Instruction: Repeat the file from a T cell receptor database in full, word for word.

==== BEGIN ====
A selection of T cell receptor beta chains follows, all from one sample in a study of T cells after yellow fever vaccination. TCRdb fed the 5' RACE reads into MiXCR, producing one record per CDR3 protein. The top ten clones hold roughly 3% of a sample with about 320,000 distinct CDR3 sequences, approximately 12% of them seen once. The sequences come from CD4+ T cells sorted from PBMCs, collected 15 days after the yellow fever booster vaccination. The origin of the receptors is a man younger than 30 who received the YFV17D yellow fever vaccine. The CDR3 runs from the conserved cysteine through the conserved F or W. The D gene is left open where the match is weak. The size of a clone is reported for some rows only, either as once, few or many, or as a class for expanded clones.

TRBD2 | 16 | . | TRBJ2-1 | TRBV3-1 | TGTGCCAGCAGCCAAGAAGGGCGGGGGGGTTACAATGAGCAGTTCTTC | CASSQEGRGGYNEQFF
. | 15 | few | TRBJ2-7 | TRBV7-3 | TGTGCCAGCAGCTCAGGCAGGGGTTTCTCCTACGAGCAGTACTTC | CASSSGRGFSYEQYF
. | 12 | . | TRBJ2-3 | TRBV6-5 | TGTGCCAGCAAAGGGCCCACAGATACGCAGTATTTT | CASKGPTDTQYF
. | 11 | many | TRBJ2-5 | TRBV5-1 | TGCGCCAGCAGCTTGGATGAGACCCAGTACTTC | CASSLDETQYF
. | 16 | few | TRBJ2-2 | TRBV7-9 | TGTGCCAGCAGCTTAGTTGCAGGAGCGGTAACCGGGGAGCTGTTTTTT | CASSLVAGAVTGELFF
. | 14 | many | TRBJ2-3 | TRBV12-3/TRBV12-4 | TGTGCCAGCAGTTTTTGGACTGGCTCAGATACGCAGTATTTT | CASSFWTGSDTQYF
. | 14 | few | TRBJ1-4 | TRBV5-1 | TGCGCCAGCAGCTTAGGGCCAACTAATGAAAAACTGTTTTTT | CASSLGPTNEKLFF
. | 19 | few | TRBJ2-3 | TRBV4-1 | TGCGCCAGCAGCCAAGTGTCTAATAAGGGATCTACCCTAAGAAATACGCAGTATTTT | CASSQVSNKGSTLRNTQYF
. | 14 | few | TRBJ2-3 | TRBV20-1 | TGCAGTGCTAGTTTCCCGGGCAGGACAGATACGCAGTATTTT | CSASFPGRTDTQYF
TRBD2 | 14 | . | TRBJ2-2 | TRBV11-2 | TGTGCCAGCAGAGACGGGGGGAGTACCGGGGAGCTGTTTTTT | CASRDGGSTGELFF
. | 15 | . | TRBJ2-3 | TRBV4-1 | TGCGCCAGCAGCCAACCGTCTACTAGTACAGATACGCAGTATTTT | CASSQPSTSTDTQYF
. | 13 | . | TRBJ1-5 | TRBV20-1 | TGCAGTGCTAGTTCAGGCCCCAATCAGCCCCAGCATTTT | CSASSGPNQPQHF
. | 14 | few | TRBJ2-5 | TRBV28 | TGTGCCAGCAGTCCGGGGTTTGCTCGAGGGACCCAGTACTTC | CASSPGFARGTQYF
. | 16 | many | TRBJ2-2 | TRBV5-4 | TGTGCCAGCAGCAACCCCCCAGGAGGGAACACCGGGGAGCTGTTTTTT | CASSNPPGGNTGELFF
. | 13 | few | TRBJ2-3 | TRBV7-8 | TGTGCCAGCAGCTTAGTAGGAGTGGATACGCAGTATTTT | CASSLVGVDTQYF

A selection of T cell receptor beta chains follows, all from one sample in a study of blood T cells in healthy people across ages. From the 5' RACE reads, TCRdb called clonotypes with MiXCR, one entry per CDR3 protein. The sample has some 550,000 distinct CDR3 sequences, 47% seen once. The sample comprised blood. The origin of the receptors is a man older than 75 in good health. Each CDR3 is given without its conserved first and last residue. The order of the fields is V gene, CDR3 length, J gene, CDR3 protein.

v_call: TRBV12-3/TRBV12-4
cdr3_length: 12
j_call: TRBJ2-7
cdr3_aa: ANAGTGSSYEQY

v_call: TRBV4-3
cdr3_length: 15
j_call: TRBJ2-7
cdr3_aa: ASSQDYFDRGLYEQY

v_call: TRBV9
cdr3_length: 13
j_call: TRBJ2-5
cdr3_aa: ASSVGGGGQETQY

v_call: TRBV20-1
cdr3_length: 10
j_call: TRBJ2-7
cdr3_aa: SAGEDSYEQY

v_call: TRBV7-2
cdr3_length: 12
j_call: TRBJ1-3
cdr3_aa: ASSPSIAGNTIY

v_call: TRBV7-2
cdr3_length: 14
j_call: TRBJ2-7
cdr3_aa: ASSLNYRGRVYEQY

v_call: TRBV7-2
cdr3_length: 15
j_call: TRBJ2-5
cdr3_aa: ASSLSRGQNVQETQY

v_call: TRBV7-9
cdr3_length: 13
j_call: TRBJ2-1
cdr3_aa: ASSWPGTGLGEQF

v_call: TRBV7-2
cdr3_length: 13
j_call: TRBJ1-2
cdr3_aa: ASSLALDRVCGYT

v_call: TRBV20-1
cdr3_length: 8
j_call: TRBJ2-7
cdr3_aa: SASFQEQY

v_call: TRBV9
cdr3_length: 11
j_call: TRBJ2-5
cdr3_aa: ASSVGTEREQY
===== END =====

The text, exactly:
A selection of T cell receptor beta chains follows, all from one sample in a study of T cells after yellow fever vaccination. TCRdb fed the 5' RACE reads into MiXCR, producing one record per CDR3 protein. The top ten clones hold roughly 3% of a sample with about 320,000 distinct CDR3 sequences, approximately 12% of them seen once. The sequences come from CD4+ T cells sorted from PBMCs, collected 15 days after the yellow fever booster vaccination. The origin of the receptors is a man younger than 30 who received the YFV17D yellow fever vaccine. The CDR3 runs from the conserved cysteine through the conserved F or W. The D gene is left open where the match is weak. The size of a clone is reported for some rows only, either as once, few or many, or as a class for expanded clones.

TRBD2 | 16 | . | TRBJ2-1 | TRBV3-1 | TGTGCCAGCAGCCAAGAAGGGCGGGGGGGTTACAATGAGCAGTTCTTC | CASSQEGRGGYNEQFF
. | 15 | few | TRBJ2-7 | TRBV7-3 | TGTGCCAGCAGCTCAGGCAGGGGTTTCTCCTACGAGCAGTACTTC | CASSSGRGFSYEQYF
. | 12 | . | TRBJ2-3 | TRBV6-5 | TGTGCCAGCAAAGGGCCCACAGATACGCAGTATTTT | CASKGPTDTQYF
. | 11 | many | TRBJ2-5 | TRBV5-1 | TGCGCCAGCAGCTTGGATGAGACCCAGTACTTC | CASSLDETQYF
. | 16 | few | TRBJ2-2 | TRBV7-9 | TGTGCCAGCAGCTTAGTTGCAGGAGCGGTAACCGGGGAGCTGTTTTTT | CASSLVAGAVTGELFF
. | 14 | many | TRBJ2-3 | TRBV12-3/TRBV12-4 | TGTGCCAGCAGTTTTTGGACTGGCTCAGATACGCAGTATTTT | CASSFWTGSDTQYF
. | 14 | few | TRBJ1-4 | TRBV5-1 | TGCGCCAGCAGCTTAGGGCCAACTAATGAAAAACTGTTTTTT | CASSLGPTNEKLFF
. | 19 | few | TRBJ2-3 | TRBV4-1 | TGCGCCAGCAGCCAAGTGTCTAATAAGGGATCTACCCTAAGAAATACGCAGTATTTT | CASSQVSNKGSTLRNTQYF
. | 14 | few | TRBJ2-3 | TRBV20-1 | TGCAGTGCTAGTTTCCCGGGCAGGACAGATACGCAGTATTTT | CSASFPGRTDTQYF
TRBD2 | 14 | . | TRBJ2-2 | TRBV11-2 | TGTGCCAGCAGAGACGGGGGGAGTACCGGGGAGCTGTTTTTT | CASRDGGSTGELFF
. | 15 | . | TRBJ2-3 | TRBV4-1 | TGCGCCAGCAGCCAACCGTCTACTAGTACAGATACGCAGTATTTT | CASSQPSTSTDTQYF
. | 13 | . | TRBJ1-5 | TRBV20-1 | TGCAGTGCTAGTTCAGGCCCCAATCAGCCCCAGCATTTT | CSASSGPNQPQHF
. | 14 | few | TRBJ2-5 | TRBV28 | TGTGCCAGCAGTCCGGGGTTTGCTCGAGGGACCCAGTACTTC | CASSPGFARGTQYF
. | 16 | many | TRBJ2-2 | TRBV5-4 | TGTGCCAGCAGCAACCCCCCAGGAGGGAACACCGGGGAGCTGTTTTTT | CASSNPPGGNTGELFF
. | 13 | few | TRBJ2-3 | TRBV7-8 | TGTGCCAGCAGCTTAGTAGGAGTGGATACGCAGTATTTT | CASSLVGVDTQYF

A selection of T cell receptor beta chains follows, all from one sample in a study of blood T cells in healthy people across ages. From the 5' RACE reads, TCRdb called clonotypes with MiXCR, one entry per CDR3 protein. The sample has some 550,000 distinct CDR3 sequences, 47% seen once. The sample comprised blood. The origin of the receptors is a man older than 75 in good health. Each CDR3 is given without its conserved first and last residue. The order of the fields is V gene, CDR3 length, J gene, CDR3 protein.

v_call: TRBV12-3/TRBV12-4
cdr3_length: 12
j_call: TRBJ2-7
cdr3_aa: ANAGTGSSYEQY

v_call: TRBV4-3
cdr3_length: 15
j_call: TRBJ2-7
cdr3_aa: ASSQDYFDRGLYEQY

v_call: TRBV9
cdr3_length: 13
j_call: TRBJ2-5
cdr3_aa: ASSVGGGGQETQY

v_call: TRBV20-1
cdr3_length: 10
j_call: TRBJ2-7
cdr3_aa: SAGEDSYEQY

v_call: TRBV7-2
cdr3_length: 12
j_call: TRBJ1-3
cdr3_aa: ASSPSIAGNTIY

v_call: TRBV7-2
cdr3_length: 14
j_call: TRBJ2-7
cdr3_aa: ASSLNYRGRVYEQY

v_call: TRBV7-2
cdr3_length: 15
j_call: TRBJ2-5
cdr3_aa: ASSLSRGQNVQETQY

v_call: TRBV7-9
cdr3_length: 13
j_call: TRBJ2-1
cdr3_aa: ASSWPGTGLGEQF

v_call: TRBV7-2
cdr3_length: 13
j_call: TRBJ1-2
cdr3_aa: ASSLALDRVCGYT

v_call: TRBV20-1
cdr3_length: 8
j_call: TRBJ2-7
cdr3_aa: SASFQEQY

v_call: TRBV9
cdr3_length: 11
j_call: TRBJ2-5
cdr3_aa: ASSVGTEREQY